9pm, Sky Atlantic
One of the joys of Mike White’s murder mystery-cum-satire about overprivileged tourists holidaying in Sicily is trying to guess who is going to be killed by whom. My money for the chop is on financier Cameron (Theo James) and serially unfaithful Dom (Michael Imperioli), although that might be too simplistic for what is a lethally sharp drama dissecting the social and intellectual differences among the White Lotus’s guests. The latest episode covers the sexual impasse within Ethan and Harper’s relationship, suggests that Tanya’s new husband, Greg (Jon Gries), may be a gold-digger and reveals the tragedy at the heart of Cameron and Daphne’s marriage.
8.30pm, Channel 4
Sophie Morgan reports on domestic abuse against disabled people, revealing the shocking lack of services for survivors and the huge challenges they face with accessing support. She visits the only refuge run by and for disabled survivors and talks to healthcare workers and police, revealing that more than half wouldn’t know which specialist service to refer a disabled person to.
9pm, BBC One
In case anyone was wondering about the whereabouts of “the pact” of the drama’s title, all will become clearer after this week’s episode. It all comes to a head at Megan’s wedding, inevitably gate-crashed by long-lost son/cuckoo in the nest Liam/Connor (Jordan Wilks). “I know what you did… I know the truth”, he tells Christine (the excellent Rakie Ayola) when she confronts him outside the church.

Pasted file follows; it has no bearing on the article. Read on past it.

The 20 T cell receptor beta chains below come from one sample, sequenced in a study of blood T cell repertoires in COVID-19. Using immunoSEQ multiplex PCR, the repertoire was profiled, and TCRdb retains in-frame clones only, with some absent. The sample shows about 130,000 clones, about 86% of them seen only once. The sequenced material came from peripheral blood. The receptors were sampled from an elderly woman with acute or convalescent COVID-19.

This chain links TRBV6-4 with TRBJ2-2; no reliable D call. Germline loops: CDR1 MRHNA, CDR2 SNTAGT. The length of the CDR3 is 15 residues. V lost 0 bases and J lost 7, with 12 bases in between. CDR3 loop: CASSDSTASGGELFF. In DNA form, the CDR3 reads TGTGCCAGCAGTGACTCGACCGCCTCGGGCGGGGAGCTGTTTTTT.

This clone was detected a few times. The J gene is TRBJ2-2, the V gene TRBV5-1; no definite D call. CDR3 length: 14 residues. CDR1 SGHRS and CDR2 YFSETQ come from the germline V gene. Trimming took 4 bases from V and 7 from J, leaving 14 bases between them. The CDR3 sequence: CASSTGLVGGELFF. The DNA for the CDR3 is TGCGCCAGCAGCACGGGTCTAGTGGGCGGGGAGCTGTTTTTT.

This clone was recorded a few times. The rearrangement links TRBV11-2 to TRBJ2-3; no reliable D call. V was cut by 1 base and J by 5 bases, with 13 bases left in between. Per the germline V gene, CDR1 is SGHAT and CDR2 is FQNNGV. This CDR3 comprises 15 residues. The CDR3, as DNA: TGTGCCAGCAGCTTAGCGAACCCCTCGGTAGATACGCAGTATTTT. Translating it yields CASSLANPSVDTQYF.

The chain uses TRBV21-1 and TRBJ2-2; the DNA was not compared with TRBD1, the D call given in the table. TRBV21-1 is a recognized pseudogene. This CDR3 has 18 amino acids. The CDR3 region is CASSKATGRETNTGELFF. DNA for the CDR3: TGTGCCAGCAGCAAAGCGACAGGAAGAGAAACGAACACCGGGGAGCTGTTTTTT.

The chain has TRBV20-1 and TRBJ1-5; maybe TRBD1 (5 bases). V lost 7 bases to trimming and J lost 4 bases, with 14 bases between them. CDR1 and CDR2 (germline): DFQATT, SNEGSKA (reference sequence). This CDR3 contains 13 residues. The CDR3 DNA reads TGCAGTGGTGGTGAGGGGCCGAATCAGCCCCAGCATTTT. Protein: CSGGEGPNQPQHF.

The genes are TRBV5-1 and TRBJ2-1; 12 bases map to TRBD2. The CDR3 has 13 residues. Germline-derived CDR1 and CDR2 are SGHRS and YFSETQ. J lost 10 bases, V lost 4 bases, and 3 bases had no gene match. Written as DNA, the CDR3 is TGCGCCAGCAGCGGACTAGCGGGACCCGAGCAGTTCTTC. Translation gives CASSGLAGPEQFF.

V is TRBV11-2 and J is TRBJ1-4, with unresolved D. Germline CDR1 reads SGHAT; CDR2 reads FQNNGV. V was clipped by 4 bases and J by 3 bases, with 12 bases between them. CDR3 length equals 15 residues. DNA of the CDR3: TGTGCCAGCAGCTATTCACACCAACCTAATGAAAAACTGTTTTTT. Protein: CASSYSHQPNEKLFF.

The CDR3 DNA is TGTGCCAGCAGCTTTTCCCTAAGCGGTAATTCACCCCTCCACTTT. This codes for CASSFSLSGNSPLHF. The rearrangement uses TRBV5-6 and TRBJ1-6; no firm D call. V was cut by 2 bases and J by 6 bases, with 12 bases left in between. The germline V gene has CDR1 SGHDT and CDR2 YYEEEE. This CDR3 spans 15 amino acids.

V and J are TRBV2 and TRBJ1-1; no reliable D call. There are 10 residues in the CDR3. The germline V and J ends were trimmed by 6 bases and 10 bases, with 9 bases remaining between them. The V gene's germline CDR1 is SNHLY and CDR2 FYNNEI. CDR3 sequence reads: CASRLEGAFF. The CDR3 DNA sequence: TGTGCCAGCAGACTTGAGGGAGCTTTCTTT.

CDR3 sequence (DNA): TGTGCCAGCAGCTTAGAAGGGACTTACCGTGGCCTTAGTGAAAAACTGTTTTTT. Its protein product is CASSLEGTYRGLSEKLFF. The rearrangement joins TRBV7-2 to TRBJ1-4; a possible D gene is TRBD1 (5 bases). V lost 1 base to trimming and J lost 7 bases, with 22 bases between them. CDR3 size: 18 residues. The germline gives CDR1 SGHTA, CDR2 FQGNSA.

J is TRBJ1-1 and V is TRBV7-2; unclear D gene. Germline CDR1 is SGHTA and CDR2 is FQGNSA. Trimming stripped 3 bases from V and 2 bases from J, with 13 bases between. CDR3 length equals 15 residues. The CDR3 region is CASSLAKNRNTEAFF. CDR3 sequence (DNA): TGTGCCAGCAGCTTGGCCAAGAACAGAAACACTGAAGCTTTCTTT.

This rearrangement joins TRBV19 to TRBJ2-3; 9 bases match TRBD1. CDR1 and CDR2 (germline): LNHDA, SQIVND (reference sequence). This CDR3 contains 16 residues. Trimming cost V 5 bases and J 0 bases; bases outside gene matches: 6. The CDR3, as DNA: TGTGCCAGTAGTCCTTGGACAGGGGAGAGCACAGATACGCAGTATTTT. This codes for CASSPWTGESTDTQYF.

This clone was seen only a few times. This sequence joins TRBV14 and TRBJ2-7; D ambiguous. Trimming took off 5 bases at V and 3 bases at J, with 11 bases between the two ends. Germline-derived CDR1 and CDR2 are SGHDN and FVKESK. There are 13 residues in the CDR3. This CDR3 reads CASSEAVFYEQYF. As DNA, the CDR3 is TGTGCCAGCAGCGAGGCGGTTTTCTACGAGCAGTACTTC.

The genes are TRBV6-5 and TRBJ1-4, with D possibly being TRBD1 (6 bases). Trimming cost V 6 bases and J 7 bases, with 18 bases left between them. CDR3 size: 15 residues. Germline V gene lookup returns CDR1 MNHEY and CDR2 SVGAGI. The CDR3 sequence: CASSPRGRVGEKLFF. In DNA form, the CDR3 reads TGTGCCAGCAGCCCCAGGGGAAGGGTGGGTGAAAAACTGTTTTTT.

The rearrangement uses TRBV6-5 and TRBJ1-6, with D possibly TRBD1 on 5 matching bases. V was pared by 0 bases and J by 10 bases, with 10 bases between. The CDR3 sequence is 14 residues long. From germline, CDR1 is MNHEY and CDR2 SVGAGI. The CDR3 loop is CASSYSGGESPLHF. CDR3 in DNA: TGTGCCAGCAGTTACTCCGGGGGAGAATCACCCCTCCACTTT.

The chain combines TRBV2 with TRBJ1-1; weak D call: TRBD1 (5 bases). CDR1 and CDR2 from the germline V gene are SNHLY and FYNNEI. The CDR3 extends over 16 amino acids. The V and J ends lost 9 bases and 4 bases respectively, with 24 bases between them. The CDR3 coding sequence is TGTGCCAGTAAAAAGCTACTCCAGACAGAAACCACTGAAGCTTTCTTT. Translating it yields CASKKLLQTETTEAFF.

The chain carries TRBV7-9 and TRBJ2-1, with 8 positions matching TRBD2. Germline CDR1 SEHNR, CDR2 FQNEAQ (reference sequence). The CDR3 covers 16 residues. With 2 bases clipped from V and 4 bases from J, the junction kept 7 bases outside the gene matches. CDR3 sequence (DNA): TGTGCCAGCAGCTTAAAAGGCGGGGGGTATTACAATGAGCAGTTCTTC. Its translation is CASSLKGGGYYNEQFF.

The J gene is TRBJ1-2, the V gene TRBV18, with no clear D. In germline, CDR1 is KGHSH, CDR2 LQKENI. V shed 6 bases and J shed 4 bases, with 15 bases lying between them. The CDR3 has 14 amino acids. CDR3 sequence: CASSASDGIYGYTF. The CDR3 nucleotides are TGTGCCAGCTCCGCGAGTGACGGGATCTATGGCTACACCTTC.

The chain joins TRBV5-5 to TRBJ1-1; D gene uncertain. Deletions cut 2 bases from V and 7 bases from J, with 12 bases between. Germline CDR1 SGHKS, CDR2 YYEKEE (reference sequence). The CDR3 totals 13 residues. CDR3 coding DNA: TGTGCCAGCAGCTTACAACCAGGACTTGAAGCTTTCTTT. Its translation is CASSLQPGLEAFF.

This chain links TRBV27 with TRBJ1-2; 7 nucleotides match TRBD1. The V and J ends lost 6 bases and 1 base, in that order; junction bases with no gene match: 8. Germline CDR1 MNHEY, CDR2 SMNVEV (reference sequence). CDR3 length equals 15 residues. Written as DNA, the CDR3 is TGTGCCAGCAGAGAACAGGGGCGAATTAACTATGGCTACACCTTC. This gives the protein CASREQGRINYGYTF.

9pm, Channel 4
In the wake of the 1988 Euros, the reputation of the England players and fans had hit rock bottom, so the Italian authorities put England’s group games in Sardinia, to keep the hooligans away from the mainland. This continuing series shows how, as the players progressed, undercover British police officers were tasked with keeping the peace off the pitch, in the hope that England could make it to the knockout stage and not be thrown out of the competition.
10pm, Channel 4
The concluding programme in the series looks at Britain’s influence on technology in the 80s. In Cambridge, a chance discovery leads to the creation of a chip so powerful it found its way into billions of mobile phones. And a new generation of computer-literate kids built the foundations for an industry now worth $235bn (£208bn), while Tim Berners-Lee staked a claim for the biggest discovery of all. Yes, you’re probably using it right now.
10.40pm, BBC One
Presenter Alan Yentob has been busy and in his second Imagine profile in as many nights (and not counting last week’s interview with Bob Geldof), he follows artist Sonia Boyce as she represents Great Britain at the 2022 Venice Biennale. Boyce is the first black woman to hold this prestigious role and cameras follows the installation of her pavilion, which draws on the lives of black women in the British music industry. There’s also a look back at an impressive career that has encompassed pastel self-portraits, interactive ice sculptures and performance art created through improvisation.
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